Tennessee group helps widows in Tri-Cities to raise funds for orphans

Steffani English hates her leaky sink.

The fickle faucet has become one more thing the 37-year-old Pasco mother doesn't have the time or energy to fix since her husband, Troy, died in September.

English works fulltime as a city of West Richland accountant. When she comes home, she takes care of her three children -- cooking dinner, helping them with homework, and taking them to football practice, Cub Scouts and cheer practice.

"Keeping them involved in activities helps them cope (with the loss of their father), but there's three of them and one of me," she said.

As a mother who values her independence, English has a hard time accepting help after Troy died from a rare form of nonsmoker's lung cancer.

So when she learned that volunteers through the Both Hands Foundation, based in Brentwood, Tenn., wanted to give her home a mini-makeover, she was amazed.

The 4-year-old foundation has a unique mission of simultaneously helping widows take care of their homes and raising money for families to adopt children, said J.T. Olson, Both Hands founder.

When 25 volunteers start work on the English family's home at 8 a.m. today, members of the community can sponsor the workers.

All donations go to Dean and Janice Walker of Pasco, who are adopting two children from China.

"One hand is bringing two kids to their new home, and the other is helping a local widow in need," said mother Janice Walker.

The family is 10 weeks away from adopting two unrelated 3-year-old boys, Zihao and Taizi.

Adopting the children will cost about $40,000, so the family applied for financial assistance through Gridley-Ill.-based Lifesong for Orphans to offset the adoption fees and learned about the Both Hands program. The two groups work together.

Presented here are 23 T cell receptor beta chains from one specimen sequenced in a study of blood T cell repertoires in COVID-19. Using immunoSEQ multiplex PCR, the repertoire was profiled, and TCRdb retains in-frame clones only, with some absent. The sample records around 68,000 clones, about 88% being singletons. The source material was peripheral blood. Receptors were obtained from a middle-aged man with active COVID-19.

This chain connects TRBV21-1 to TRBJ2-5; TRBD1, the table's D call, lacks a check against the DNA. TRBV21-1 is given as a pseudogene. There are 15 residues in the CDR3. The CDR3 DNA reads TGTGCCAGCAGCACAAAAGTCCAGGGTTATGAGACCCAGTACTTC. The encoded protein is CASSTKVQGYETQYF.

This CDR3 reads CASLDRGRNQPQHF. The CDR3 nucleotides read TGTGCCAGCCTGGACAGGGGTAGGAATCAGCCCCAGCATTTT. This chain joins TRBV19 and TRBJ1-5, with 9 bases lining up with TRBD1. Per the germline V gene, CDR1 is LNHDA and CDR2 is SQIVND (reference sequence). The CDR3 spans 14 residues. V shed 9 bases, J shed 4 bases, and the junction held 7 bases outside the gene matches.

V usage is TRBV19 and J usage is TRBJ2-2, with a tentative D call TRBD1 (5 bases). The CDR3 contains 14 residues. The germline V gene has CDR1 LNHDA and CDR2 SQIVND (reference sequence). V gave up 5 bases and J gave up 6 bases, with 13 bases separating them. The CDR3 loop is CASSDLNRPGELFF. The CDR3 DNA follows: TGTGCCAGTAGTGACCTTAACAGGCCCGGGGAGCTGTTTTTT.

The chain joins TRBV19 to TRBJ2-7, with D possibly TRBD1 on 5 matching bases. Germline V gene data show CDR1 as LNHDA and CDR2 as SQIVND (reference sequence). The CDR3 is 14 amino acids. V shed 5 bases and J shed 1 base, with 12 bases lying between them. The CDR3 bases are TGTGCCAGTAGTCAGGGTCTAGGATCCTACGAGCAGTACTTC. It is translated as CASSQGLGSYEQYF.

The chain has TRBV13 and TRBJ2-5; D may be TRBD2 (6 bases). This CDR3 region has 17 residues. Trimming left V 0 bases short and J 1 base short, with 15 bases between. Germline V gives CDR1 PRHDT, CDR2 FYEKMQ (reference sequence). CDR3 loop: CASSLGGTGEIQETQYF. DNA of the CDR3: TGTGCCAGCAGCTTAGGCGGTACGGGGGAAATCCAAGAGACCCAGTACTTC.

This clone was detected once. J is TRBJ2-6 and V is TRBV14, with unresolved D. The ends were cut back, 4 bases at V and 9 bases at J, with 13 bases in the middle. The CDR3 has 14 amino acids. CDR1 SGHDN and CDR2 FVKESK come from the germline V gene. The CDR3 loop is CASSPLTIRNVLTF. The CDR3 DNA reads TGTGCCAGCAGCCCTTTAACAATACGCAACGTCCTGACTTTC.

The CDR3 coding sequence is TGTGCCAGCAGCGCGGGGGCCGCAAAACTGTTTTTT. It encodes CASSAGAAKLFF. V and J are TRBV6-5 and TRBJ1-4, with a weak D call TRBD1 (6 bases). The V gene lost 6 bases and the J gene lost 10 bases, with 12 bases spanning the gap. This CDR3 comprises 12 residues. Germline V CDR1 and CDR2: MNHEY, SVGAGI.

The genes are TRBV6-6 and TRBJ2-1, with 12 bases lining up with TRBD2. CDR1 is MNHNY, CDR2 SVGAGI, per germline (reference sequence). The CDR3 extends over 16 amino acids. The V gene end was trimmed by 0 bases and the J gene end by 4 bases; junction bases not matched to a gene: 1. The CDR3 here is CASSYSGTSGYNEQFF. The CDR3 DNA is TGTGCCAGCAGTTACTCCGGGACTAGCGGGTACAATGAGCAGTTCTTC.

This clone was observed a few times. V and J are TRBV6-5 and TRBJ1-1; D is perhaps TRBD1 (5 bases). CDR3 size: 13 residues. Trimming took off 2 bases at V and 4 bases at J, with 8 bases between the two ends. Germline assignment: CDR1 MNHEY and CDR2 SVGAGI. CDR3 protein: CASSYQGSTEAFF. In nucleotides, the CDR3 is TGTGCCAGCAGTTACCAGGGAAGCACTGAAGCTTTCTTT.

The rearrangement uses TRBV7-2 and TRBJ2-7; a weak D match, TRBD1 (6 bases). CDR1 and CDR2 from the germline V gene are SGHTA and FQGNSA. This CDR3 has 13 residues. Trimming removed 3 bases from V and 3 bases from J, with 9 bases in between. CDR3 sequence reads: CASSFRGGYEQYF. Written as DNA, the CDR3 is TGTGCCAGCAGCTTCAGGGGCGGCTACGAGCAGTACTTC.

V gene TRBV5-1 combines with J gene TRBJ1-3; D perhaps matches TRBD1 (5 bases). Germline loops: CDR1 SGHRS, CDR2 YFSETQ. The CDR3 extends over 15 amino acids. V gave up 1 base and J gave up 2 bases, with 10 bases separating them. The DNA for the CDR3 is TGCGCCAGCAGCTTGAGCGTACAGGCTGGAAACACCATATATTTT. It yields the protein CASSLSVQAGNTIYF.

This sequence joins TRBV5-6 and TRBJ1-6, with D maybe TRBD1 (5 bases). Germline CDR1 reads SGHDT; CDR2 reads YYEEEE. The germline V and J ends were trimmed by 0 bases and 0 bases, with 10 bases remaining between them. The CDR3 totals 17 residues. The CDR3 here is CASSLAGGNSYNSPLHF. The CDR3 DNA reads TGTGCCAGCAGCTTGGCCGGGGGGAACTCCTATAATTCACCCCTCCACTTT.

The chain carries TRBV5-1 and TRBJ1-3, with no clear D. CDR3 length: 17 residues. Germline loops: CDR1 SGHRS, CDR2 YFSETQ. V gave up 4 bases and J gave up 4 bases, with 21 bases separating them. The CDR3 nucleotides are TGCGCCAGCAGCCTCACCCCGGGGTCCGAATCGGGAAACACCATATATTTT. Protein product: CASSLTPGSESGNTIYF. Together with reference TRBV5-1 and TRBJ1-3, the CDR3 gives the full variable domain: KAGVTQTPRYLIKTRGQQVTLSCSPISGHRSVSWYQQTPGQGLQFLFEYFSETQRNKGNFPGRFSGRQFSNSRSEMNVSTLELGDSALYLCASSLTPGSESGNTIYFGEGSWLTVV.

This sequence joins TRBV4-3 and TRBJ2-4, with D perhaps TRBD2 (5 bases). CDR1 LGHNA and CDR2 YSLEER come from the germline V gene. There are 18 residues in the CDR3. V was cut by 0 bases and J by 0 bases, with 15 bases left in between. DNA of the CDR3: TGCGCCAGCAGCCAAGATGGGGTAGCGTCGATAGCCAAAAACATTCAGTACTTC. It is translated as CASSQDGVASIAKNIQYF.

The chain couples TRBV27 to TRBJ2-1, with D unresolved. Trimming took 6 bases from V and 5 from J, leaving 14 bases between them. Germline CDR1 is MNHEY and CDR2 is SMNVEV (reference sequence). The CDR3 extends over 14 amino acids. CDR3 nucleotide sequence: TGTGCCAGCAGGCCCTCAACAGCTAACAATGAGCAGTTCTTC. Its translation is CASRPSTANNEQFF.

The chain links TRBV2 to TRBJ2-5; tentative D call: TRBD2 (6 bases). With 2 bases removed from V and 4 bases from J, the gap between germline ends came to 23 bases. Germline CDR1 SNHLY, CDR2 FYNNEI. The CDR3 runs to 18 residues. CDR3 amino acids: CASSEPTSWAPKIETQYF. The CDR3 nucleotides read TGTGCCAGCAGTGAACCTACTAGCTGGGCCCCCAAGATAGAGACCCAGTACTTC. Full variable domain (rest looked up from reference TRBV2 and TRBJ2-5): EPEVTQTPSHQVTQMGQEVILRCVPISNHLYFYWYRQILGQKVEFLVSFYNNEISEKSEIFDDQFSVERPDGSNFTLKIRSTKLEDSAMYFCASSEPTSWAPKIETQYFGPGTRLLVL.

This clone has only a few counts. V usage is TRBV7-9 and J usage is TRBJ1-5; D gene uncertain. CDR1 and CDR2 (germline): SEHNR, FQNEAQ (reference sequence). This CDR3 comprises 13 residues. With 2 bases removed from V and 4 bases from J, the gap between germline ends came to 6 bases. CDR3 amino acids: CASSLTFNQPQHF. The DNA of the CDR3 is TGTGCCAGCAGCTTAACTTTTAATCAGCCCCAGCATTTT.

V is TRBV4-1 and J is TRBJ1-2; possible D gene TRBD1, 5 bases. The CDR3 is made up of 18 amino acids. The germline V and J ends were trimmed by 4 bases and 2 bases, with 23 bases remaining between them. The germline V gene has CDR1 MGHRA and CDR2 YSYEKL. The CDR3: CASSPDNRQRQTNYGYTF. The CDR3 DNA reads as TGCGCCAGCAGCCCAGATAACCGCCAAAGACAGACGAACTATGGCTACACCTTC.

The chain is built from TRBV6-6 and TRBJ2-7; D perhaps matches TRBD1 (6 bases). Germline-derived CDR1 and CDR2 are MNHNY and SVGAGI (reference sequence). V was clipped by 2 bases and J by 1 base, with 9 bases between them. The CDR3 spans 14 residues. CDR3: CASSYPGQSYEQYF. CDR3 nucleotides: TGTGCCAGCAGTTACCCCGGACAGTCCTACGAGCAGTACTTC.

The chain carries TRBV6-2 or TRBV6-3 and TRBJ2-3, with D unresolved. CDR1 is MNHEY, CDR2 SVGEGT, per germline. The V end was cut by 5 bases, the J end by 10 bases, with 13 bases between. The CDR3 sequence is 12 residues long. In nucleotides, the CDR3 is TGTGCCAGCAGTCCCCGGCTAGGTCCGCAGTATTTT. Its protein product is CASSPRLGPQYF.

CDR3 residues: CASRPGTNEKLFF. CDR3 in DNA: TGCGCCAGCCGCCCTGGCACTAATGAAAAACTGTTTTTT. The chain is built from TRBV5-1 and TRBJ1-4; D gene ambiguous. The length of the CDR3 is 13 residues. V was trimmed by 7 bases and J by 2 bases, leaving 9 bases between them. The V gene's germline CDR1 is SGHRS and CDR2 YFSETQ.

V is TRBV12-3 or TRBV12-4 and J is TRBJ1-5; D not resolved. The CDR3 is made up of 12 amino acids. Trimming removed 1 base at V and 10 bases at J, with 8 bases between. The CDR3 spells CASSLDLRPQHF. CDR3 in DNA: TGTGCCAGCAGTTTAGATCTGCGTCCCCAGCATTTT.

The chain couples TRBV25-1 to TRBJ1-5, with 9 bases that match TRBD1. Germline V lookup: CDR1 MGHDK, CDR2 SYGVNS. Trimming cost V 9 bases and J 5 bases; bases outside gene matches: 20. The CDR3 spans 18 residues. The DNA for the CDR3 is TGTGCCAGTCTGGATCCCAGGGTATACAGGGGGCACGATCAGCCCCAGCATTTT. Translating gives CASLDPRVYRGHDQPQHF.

The Walkers nominated the English family to receive a home makeover as a part of the event.

English told the Walkers about other widows she thought could use the help more, but the Walkers knew her story and told her she deserved the help.

"Knowing all of this benefits (the Walkers) and the two kids they're bringing into their family, I just couldn't say no," English said.

At first, she just wanted her leaky faucet replaced. But the Walkers helped brainstorm ideas for a grander renovation.

Volunteers will replace most of the faucets in the English family's home and refinish the windows. Outside, they'll pour a new concrete pad, fix the sprinkler system and fence, pull weeds and trim the trees.

All the materials and labor were donated by more than 16 companies, including Beaver Bark Gift and Garden Center in Richland, All Year Tree Service in Pasco and Artistic Curbing in Pasco.

"I was just thinking little and practical changes. But I think they're going to make (my home) beautiful," English said.

And all the money raised during the work project goes toward adopting the two newest members of the Walker family.

The family's faith motivated them to adopt, and they chose the 3-year-olds because they have the same medical condition as their 5-year-old, Azlan -- a cleft palate.

"We want to give another child the life we've been able to give our son," Janice Walker said.

The family is not new to adoption. In addition to their five biological children -- Tarzah, 8; Zion, 7; Azlan, 5; Azahria, 4; and Izrael, 1 -- they adopted 8-year-old twin boys, Zunduka and Chazano, from Africa.

Both Hands and Lifesong for Orphans have raised

$2 million dollars for adopting families and orphanages, Olson said.

In four years, it's held more than 100 events, and this year another 110 are scheduled.

The Walker and English families are the first families in Washington to work with Both Hands, Olson said.

"We have been humbled by the community and the outpouring of support," Janice Walker said.